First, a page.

The space age theme was eventually dropped, but the name stayed. When the city wanted to demolish the Cyclone for a parking lot, which was located in between the Aquarium property and Astroland, the Alberts intervened  and offered to pay for the restoration of the coaster, provided it became part of Astroland. The intervention save the Cyclone.  After Dewey Albert died in 1992, his shares on the Astroland site were evenly split between Albert family members, while his son continued to own and operate Astroland. In 2004 developer Joe Sitt attempted to buy Astroland from the Albert family, but only managed to get about 10% of the stocks for the LLP from  the families of the other investors, including the Hanwerker family who were promised by Sitt that  the site was to be used for an amusement park. At the time Bloomberg was pressuring property owners in Coney Island, most who were families who had held onto their properties since the 1800s,  to sell to developers so Coney Island could be redeveloped. Carol Albert hired a firm to design a multimillion dollar enclosed amusement park and presented City Hall with the proposal to redevelop their property. The city rejected the Albert's plan, and let them know that Bloomberg wanted a single developer to develop a single amusement resort over the entire amusement district. Faced with the possibility that the city was going to force them to sell their property anyway, and wanting to collect on the $60 million Sitt was offering for the remaining stocks, the Alberts had a family meeting where they voted on selling Astroland, and selling to Sitt won out the vote. Sitt had promised to continue leasing the Astroland site to the Alberts so Carol Albert could continue to operate Astroland, ad that Astroland would be offered a site inside his proposed amusement resort. Even though his plans to build condominiums in his resort had been outed, the Alberts decided their best chances of Astroland remaining open was to sell to Sitt  and hope he kept his promise. However, within a year Sitt was threatening to shut down Astroland if the city didn't expedite his demands to rezone the amusement district to allow condominium towers.  Astroland nearly closed for good in 2007, before Sitt's friend, councilman Domenic Recchia, got him to agree to lease Astroland the property for the 2008 season. As the season closed, the Alberts needed to know if Sitt would lease them the property for the 2009 season, because if not then they would need to start breaking down the rides immediately after Labor Day so they could be removed by January 1st. ( Any rides or structures still on the site when the 2008 lease ran out would become the property of Sitt. ) Throughout the summer Sitt  refused to give them an answer. As labor Day approached, Sitt claimed he wanted to use the site for something else the next summer. Astroland had no choice but to announce they would be closing for good, their final day of operation being Labor Day 2008.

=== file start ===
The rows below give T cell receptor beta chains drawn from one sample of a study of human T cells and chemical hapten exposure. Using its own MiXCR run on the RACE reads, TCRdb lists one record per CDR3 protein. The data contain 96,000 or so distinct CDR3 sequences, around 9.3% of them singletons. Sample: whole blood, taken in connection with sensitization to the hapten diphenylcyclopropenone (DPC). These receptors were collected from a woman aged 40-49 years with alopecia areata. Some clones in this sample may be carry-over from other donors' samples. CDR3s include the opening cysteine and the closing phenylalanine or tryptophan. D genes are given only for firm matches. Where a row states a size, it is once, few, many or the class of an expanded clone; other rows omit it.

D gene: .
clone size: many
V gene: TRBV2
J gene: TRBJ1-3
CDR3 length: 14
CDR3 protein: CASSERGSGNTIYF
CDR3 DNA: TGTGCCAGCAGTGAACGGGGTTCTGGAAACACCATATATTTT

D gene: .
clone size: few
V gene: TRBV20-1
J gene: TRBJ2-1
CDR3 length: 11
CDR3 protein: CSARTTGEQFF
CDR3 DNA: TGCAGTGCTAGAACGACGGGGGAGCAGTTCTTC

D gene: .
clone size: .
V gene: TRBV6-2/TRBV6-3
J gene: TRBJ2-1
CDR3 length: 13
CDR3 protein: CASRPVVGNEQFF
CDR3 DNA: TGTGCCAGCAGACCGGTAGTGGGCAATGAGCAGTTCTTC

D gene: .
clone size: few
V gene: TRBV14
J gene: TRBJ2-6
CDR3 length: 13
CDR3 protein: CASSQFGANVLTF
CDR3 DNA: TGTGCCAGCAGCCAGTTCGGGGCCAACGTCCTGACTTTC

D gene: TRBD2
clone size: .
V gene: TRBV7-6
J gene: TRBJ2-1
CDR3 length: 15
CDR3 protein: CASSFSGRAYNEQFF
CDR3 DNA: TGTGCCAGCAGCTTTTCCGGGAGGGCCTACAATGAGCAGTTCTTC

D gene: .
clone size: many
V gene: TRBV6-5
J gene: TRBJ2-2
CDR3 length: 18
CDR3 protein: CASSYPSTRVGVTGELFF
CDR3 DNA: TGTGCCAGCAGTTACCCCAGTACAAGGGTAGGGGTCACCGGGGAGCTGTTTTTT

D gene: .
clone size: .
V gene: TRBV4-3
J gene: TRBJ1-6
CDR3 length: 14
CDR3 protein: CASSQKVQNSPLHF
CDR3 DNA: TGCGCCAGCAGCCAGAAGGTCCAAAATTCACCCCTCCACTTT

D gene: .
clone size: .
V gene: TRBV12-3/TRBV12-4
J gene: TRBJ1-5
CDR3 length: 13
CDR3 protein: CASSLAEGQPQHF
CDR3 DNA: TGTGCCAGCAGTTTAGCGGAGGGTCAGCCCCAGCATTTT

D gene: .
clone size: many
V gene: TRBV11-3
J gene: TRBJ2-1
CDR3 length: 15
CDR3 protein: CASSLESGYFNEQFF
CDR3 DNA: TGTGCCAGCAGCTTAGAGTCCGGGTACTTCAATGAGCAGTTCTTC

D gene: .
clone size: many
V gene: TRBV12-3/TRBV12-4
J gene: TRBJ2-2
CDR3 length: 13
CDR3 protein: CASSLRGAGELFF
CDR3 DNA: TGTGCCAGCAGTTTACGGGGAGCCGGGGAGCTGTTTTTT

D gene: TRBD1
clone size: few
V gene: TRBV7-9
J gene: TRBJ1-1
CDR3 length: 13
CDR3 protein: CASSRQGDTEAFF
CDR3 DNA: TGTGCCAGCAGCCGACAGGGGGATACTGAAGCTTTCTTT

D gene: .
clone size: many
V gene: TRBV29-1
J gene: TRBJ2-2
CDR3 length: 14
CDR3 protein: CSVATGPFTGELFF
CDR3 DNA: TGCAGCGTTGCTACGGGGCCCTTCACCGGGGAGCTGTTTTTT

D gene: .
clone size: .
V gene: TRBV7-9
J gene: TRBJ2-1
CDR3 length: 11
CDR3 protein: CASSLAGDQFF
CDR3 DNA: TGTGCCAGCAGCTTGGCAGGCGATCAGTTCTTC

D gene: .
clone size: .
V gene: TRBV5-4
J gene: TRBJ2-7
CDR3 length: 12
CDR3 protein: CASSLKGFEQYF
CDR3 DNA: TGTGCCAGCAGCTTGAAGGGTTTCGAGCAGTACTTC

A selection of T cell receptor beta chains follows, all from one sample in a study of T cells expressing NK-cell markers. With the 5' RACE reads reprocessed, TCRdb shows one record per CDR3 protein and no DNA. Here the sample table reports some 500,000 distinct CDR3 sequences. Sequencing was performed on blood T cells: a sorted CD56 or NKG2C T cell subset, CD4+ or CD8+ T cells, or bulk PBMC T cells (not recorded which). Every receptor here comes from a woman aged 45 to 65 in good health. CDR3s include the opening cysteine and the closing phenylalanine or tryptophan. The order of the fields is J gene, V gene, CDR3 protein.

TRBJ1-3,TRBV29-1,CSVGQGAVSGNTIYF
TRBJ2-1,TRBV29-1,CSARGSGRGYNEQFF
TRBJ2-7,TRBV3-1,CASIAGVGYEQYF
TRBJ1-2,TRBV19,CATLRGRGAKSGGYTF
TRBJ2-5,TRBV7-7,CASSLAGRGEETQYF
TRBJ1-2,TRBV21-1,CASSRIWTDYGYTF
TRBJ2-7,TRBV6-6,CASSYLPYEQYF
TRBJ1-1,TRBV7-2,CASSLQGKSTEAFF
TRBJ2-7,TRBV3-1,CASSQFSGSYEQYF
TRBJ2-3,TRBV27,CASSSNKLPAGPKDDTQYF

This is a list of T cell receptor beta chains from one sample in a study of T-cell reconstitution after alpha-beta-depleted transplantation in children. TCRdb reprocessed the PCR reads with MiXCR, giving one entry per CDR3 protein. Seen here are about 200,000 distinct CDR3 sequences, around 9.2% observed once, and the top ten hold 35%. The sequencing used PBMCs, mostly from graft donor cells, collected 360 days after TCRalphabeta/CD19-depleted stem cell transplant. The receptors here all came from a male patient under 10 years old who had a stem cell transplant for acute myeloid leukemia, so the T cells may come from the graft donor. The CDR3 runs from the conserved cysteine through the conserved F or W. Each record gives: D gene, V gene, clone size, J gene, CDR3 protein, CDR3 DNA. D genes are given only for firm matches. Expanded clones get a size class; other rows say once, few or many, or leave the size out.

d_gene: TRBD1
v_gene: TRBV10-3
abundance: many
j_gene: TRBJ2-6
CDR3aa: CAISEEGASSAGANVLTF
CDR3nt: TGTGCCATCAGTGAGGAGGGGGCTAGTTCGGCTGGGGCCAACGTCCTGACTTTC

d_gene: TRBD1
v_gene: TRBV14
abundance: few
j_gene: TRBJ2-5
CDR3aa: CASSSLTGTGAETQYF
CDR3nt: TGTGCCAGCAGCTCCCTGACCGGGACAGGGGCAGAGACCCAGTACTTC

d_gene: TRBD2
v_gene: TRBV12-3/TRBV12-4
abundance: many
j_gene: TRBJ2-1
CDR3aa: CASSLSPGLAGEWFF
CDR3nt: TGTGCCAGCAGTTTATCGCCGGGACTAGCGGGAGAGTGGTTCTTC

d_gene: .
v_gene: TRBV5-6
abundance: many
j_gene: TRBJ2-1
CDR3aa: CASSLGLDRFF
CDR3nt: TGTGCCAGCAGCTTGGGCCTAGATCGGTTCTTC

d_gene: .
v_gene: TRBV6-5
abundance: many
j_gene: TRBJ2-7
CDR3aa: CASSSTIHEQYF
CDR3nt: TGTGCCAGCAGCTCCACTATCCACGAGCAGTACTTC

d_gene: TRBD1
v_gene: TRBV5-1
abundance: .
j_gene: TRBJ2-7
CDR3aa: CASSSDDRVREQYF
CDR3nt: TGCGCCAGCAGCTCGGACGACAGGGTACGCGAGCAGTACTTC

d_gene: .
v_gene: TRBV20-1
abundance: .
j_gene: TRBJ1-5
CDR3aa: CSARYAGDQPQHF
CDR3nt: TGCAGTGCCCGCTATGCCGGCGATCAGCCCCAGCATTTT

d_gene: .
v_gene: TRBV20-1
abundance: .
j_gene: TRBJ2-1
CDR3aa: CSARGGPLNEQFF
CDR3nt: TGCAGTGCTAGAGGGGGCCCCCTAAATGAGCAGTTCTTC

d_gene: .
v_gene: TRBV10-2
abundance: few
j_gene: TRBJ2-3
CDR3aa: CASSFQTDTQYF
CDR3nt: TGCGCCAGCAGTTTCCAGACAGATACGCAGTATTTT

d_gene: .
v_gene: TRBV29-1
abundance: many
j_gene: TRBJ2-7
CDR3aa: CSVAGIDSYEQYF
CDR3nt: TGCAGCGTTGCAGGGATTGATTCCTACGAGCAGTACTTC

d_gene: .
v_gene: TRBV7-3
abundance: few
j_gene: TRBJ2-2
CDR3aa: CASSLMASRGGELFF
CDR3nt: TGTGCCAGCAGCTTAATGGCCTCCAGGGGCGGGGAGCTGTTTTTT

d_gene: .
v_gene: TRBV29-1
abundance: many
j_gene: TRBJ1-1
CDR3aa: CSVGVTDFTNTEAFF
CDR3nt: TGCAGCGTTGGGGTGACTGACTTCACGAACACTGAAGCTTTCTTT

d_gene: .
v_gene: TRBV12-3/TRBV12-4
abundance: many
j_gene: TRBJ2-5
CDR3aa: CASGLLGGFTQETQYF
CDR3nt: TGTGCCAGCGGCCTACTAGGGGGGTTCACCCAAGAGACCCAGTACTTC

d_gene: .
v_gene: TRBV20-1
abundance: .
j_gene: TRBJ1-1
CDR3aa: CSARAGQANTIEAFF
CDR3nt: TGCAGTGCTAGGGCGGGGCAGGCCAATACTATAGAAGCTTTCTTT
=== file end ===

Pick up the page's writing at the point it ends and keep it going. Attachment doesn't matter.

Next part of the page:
Bloomberg tried to intervene.  He publicly asked the Alberts to warehouse their rides instead of selling them, because the city was not going to allow condos, and would try to get Sitt to sell his property. The only attractions that could not be broken down by the January 1st deadline was an observation ride called the Astrotower, the two story Dante's Inferno spook house and a giant water flume ride which at the time was the largest in the world. And the fence which surrounded the park with it's two gates. Also on the site was the last remaining structure from Feltmans which was said to be one of the kitchens, and a building near the entrance which was once part of a space age ski lift ride. Also on the site was George & Paul's, who had a block long food stand along the boardwalk on property they leased from the Alberts. On the roof of George & Paul's was two giant figurines and the Astroland rocket, a  rocket shaped motion ride that had been moved there after it had broken down in the 70s. George & Paul had already sold the business to Paul's daughter, and during the 2008 season it had been renamed Paul's Daughter. Even though Astroland had not been offered a 2009 lease, Paul's daughter had been offered a 2009 lease in late August. When Astroland closed for good, Sitt went to the press and claimed the Alberts had closed Astroland against his wishes, and he had wanted the park open in 2009. He then announced he had plans for an even bigger park on the site for the next summer. During the winter, the flume and Dante's Inferno were demolished. The ground was also needlessly torn up. The Feltman kitchen, the structure by the entrance, and the Astrotower were not demolished. The  better park Sitt promised was actually just a traveling carnival that was leased the site for the entire summer, and would not show up until mid July. The other half of the site was leased to a sideshow, the owner which got in trouble for yelling anti-Semitic jokes at an elderly Jewish patron of his sideshow, and throughout the summer had started trouble with or publicly insulted almost every business in the amusement zone. Since Sitt had needlessly torn up the blacktop and underground electric cables of Astroland ( and it's drainage ) the carnival that replaced it was forced t set up on  a lot of debris and puddles. Sitt named this amusement park Dreamland. On Labor Day weekend 2009, the owners of the carnival and sideshow found the gates to the site padlocked. A week earlier Sitt announced he wanted double the rent, which neither traveling show had yet. ( Sitt's lease for the site allowed his company to raise the rent whenever they wanted. ) Claiming Dreamland failed to pay their rent, hw ordered it closed for Labor Day, and also padlocked Paul's Daughter and businesses leasing from his other properties. Eventually Recchia talked Sitt into allowing the carnival and businesses to open for Monday. But that was the end of Dreamland, as Sitt was unable to find another carnival willing to lease from him again.